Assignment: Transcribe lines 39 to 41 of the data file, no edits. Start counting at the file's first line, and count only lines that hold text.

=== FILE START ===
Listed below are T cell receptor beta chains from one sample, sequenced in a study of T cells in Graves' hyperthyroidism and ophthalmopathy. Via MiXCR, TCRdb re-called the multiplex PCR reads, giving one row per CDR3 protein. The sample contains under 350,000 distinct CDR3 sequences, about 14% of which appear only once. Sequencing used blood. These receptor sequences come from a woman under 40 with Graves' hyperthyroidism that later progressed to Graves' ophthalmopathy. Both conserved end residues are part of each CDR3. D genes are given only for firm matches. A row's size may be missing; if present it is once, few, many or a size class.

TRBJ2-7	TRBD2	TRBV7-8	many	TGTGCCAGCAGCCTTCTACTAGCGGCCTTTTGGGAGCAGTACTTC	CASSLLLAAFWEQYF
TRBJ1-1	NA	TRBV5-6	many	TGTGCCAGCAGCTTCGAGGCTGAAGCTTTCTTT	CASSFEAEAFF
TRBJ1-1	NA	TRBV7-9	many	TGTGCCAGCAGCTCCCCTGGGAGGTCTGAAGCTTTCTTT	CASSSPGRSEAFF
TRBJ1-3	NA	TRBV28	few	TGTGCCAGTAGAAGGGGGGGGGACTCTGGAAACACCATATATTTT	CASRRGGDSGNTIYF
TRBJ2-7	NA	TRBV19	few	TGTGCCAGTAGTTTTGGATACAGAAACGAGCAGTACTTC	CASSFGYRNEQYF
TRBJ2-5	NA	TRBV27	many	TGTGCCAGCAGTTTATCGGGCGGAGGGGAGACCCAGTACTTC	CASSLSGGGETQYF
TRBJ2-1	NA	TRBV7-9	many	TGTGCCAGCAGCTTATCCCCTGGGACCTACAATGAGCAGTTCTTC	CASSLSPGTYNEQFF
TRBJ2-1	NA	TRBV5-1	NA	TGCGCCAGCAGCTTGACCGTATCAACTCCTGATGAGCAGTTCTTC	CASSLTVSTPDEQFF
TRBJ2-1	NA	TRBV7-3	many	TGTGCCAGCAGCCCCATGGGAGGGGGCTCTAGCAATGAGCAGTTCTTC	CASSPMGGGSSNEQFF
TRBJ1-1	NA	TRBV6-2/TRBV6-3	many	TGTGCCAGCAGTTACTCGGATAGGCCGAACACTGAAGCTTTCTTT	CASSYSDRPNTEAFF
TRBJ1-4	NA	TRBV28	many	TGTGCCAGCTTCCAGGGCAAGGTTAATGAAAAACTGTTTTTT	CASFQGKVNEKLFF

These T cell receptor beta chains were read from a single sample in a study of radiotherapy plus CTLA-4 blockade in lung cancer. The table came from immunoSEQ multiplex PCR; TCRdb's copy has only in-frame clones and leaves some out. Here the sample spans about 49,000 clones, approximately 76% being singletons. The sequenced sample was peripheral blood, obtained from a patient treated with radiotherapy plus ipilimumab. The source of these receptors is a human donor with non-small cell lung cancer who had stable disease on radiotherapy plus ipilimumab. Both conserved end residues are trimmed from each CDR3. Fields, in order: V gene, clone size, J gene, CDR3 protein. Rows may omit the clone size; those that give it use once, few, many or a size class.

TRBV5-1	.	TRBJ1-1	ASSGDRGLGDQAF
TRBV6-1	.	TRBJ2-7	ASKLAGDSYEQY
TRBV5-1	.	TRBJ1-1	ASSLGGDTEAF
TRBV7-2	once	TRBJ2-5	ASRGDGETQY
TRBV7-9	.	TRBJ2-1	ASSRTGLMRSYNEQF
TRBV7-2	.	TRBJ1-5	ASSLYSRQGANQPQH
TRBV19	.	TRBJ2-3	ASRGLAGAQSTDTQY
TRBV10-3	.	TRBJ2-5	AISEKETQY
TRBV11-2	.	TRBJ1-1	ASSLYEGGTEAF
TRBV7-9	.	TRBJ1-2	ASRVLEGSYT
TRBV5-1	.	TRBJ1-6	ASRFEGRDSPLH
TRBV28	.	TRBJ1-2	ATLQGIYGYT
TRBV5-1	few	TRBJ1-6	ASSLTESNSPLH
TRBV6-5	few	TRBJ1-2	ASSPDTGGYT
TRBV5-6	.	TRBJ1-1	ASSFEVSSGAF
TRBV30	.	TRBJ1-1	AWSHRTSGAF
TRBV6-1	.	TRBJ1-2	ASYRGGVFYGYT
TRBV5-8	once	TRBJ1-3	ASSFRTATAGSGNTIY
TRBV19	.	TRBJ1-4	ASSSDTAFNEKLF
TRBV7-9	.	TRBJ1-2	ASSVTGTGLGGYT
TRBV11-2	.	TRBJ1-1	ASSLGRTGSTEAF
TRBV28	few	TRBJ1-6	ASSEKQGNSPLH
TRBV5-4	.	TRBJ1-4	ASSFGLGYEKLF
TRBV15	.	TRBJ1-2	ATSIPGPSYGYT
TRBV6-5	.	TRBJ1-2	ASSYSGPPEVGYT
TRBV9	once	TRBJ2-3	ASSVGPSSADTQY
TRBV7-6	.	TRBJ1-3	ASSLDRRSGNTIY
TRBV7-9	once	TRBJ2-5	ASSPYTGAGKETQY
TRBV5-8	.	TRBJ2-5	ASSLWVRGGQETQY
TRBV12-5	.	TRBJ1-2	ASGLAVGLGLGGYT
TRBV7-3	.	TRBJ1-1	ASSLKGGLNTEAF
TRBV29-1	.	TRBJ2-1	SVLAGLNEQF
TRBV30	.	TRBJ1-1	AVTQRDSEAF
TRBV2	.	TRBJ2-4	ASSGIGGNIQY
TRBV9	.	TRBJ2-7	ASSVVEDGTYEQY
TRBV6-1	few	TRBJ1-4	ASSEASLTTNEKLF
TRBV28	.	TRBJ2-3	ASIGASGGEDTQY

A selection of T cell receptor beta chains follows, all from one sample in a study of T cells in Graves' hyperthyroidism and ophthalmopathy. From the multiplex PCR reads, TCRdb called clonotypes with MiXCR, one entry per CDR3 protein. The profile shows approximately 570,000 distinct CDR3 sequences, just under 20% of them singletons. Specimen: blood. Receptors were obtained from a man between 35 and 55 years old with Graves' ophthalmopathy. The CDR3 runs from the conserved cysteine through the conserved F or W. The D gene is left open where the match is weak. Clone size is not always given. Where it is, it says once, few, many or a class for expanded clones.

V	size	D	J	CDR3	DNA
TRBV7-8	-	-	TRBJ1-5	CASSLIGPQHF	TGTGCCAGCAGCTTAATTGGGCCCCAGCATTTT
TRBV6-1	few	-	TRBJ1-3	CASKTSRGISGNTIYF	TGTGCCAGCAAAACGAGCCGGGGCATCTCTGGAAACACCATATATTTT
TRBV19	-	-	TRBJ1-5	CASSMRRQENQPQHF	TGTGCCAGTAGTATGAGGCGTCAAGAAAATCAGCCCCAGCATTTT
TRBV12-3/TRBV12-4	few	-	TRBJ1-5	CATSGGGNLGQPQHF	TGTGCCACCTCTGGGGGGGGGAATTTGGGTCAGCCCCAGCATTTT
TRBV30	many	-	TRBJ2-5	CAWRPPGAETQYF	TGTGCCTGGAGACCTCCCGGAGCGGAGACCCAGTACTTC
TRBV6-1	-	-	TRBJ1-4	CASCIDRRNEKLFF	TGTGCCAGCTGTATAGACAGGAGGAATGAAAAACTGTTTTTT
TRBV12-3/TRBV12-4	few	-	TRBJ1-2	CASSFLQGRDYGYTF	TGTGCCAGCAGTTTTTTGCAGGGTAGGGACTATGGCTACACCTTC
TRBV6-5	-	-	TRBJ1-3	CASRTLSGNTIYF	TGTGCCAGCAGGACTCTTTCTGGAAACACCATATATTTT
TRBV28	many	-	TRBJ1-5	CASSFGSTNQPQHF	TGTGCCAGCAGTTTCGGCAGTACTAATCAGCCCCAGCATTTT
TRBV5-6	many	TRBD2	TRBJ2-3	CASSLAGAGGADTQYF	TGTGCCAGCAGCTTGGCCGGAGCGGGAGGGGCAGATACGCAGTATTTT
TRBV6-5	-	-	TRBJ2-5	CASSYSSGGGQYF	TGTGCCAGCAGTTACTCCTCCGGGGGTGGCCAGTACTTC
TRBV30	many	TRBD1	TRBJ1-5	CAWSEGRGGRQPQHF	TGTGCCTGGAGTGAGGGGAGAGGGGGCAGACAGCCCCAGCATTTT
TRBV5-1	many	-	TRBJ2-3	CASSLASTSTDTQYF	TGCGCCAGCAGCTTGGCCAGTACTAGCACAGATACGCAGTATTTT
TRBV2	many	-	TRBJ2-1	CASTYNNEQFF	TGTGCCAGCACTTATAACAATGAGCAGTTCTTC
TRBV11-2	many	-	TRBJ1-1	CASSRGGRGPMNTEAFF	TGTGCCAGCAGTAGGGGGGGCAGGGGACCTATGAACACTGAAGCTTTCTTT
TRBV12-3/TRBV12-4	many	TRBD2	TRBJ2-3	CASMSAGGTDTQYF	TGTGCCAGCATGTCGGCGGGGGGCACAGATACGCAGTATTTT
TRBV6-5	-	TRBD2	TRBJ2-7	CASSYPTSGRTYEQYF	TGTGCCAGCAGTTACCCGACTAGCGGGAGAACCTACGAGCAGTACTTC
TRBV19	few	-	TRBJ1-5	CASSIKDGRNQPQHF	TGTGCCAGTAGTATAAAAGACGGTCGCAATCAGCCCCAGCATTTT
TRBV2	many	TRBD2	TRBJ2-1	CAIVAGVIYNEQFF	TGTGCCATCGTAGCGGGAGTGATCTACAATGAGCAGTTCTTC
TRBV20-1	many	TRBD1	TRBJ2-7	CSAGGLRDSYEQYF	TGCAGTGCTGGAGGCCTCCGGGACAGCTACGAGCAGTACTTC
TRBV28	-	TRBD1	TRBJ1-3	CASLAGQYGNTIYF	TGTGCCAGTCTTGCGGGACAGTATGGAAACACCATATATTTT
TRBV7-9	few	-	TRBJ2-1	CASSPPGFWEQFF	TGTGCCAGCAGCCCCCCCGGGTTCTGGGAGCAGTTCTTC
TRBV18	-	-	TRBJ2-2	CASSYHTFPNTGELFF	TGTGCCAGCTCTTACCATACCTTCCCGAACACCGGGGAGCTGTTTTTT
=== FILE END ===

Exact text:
TRBV9	once	TRBJ2-3	ASSVGPSSADTQY
TRBV7-6	.	TRBJ1-3	ASSLDRRSGNTIY
TRBV7-9	once	TRBJ2-5	ASSPYTGAGKETQY